While my previous blogs have focused on Smart City initiatives that have proven their relevance and effectiveness through implementations worldwide, I am testing unknown waters through this latest blog and attempting a leap into the future by bringing Blockchain to the Smart city context.
Blockchain technology has been around for some time and has gained popularity in its “bitcoin” avatar, but there has been recent interest across multiple industries to leverage it in their business context. Blockchain, in simple words, is based on a shared ledger technology allowing any participant in the business network to see the system of record. It has the potential of disrupting legacy operations and is evolving at a rather brisk pace. The financial services industry has been at the forefront of Blockchain adoption with its most important attributes – “security, transparency, indelibility and trust” – aligning naturally with their business operations. However, there are many other industries like logistics, travel and transport, legal services, government that are donning their thinking hats and ideating around this innovative technology.
This blog puts together a view of a potential set of use cases from the Smart Cities operational context that I believe are well suited for adopting Blockchain technology and deliver an enhanced experience to its residents. These are early days though, and these ideas do not necessarily have a precedent to assure a successful outcome. However, a Smart City is an ecosystem by itself and this blog provides a futuristic Point-of-View to identify how this ecosystem could benefit from Blockchain technology.
Before delving into further details, I believe a classification of the Smart Cities landscape is essential to map Blockchain initiatives accordingly. Not every initiative can be applied to every Smart City out there. Some of the initiatives are better driven by Government while there are a few that better suit Private ownership. So, the broad classification and a point of view of the initiatives that map to them are represented in the graphic below. The categorization of initiatives is not cast in stone but indicative of where I believe the initiative maps the closest.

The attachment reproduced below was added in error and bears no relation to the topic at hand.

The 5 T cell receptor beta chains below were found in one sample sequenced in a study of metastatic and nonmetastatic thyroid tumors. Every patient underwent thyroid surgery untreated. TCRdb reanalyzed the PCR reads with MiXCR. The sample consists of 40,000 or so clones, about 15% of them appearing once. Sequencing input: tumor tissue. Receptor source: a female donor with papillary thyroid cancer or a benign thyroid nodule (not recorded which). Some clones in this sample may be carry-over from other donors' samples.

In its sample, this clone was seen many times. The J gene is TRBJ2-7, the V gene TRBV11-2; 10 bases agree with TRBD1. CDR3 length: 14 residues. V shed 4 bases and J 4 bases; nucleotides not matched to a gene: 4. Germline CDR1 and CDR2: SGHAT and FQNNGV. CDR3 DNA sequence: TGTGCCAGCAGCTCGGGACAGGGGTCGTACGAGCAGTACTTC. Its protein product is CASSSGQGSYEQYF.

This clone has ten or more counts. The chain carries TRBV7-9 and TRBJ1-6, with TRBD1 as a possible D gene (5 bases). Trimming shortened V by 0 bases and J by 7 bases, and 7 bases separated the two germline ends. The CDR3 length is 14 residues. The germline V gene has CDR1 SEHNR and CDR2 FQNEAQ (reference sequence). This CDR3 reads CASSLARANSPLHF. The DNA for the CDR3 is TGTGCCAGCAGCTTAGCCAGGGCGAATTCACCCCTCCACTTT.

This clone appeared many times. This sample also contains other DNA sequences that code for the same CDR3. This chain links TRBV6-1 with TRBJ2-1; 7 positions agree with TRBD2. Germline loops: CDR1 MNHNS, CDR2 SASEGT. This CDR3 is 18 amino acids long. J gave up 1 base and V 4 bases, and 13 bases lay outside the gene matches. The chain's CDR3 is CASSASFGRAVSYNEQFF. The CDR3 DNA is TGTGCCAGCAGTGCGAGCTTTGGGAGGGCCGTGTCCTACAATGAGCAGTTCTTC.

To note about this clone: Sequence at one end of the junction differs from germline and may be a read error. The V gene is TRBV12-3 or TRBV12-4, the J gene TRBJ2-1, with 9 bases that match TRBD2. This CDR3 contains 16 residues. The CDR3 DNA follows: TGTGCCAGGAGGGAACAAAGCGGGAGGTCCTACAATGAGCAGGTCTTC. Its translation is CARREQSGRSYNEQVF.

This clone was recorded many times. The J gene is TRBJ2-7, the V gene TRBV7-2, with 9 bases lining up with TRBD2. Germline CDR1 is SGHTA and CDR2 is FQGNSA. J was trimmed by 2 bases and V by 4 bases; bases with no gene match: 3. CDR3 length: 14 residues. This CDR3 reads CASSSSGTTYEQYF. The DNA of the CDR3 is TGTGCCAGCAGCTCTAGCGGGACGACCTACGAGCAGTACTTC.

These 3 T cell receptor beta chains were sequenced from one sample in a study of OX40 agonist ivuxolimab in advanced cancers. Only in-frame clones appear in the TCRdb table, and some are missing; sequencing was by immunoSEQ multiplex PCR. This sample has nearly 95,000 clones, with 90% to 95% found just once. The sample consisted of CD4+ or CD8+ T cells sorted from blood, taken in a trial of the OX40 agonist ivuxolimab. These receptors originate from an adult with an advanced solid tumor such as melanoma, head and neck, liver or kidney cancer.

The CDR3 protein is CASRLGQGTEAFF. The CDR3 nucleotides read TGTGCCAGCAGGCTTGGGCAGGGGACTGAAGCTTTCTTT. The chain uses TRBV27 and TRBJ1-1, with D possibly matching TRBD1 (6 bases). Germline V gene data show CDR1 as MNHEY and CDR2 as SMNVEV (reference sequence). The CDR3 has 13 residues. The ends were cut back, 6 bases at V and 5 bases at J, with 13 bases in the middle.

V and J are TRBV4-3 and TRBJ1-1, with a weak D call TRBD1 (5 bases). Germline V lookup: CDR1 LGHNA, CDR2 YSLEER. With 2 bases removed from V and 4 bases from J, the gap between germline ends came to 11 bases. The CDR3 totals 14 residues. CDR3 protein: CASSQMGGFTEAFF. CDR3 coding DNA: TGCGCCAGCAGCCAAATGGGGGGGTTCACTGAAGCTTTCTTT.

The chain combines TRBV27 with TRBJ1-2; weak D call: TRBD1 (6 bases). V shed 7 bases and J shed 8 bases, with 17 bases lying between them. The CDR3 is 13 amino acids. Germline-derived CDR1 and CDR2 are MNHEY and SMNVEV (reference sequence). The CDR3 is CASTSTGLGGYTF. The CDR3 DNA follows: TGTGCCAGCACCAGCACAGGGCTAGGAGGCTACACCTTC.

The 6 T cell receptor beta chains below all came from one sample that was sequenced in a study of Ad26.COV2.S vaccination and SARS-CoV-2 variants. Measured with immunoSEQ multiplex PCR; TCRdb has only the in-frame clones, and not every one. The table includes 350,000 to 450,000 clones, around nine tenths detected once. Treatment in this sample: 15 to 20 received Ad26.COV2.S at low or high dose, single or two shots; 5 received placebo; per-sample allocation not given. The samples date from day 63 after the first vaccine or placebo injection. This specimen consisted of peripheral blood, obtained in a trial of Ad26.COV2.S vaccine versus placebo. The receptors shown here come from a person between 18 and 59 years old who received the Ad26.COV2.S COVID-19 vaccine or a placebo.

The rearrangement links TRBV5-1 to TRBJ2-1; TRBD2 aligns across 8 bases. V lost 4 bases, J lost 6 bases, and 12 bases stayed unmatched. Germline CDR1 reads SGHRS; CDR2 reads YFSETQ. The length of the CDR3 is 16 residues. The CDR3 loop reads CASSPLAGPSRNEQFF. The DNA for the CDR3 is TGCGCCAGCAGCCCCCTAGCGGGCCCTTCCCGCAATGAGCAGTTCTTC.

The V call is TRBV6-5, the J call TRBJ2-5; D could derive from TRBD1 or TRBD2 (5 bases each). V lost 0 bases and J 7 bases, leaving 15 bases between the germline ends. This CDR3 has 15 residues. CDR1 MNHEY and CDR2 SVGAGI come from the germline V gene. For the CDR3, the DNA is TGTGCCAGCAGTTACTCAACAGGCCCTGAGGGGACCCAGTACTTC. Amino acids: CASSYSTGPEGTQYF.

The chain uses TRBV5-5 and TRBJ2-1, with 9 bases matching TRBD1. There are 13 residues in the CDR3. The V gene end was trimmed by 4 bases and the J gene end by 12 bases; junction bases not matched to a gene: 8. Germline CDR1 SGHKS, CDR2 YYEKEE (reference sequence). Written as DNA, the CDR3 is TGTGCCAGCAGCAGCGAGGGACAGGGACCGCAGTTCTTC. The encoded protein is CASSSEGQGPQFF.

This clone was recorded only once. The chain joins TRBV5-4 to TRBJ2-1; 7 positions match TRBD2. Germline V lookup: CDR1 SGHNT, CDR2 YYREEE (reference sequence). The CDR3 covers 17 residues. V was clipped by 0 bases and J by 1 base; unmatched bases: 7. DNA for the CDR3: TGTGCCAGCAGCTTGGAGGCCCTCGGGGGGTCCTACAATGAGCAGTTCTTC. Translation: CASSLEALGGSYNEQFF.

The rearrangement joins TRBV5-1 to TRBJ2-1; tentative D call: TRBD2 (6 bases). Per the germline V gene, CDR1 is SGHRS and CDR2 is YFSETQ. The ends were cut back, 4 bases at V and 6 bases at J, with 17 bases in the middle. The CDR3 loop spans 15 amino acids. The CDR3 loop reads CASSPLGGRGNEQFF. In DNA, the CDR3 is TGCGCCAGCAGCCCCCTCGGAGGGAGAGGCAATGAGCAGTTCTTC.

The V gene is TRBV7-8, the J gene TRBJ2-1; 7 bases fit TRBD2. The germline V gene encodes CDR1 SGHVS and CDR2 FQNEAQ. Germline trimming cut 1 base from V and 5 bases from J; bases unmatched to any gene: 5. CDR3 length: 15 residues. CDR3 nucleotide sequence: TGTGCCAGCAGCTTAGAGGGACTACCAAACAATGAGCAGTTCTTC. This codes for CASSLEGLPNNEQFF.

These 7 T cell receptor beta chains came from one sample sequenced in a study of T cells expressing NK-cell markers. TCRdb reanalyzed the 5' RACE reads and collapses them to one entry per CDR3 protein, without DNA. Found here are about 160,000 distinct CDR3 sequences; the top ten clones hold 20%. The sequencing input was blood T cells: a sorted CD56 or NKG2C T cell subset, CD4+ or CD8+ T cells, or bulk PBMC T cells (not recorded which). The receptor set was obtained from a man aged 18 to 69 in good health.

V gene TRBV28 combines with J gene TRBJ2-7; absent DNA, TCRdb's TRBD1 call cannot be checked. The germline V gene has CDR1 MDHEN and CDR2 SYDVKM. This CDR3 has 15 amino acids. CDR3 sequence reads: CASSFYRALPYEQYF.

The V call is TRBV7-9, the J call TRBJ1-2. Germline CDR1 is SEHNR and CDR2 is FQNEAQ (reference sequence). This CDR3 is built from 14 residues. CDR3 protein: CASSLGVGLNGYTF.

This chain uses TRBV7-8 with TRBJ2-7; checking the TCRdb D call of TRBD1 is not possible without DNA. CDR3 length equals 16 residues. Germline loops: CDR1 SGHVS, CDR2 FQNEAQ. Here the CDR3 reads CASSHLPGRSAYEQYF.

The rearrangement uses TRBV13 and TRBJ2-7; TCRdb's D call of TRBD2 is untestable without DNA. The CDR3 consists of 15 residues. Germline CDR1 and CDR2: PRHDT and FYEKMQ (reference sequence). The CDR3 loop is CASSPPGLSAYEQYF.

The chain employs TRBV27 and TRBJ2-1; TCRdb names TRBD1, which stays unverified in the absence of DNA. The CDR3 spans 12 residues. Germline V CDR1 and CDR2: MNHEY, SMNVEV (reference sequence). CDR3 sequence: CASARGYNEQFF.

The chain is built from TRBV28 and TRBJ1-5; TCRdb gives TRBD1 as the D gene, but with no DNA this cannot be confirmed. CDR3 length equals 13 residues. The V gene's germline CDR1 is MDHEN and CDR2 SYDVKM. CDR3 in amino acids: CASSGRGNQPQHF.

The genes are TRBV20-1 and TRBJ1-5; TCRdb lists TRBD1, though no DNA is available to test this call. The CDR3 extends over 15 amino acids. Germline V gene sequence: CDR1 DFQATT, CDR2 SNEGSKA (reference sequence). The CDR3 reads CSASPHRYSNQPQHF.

The overlap between the X and Y axes in the 2*2 quadrant captures the relevant initiatives. For example, Public Owned Brownfield Smart Cities would gain immensely from leveraging Blockchain technology to deliver Social Services benefits while this is not the case with the Private Owned Smart Cities.
Let us get into these Blockchain applications in further detail:
- Smart Payments – As mentioned earlier, Blockchain technology has its roots in the Finance industry and has found early adopters in banks worldwide. In fact, Banks are now racing to harness the power of the Blockchain technology with a strong focus on e-payments and money transfers. Once the technology is proven, these can be implemented in a Smart city environment to execute utility bill payments, wallet-enabled transactions, payment of fines etc in a secure and transparent manner for its residents. This eases the life of the Smart City residents while assuring them that every fund transfer is being permanently recorded.
- Smart Land Records – Blockchain technology lends itself perfectly to help overcome property frauds by preventing or reducing it. The underlying reason for Blockchain to have gained in credibility is the indelible nature of its distributed ledger and transparency that comes with the ledger. Property prices have been on an upward swing worldwide and there are many fraudsters who are making most of the hype cycle by dubiously creating ownership records and disappearing as soon as they have made their money. These instances can be taken out of the system effectively and efficiently if every single transaction associated with a property is recorded in permanent ink, a.k.a Blockchain ledger. Smart cities, both private and government owned, can leverage the technology to establish a property management system that ensures peace of mind to all city stakeholders.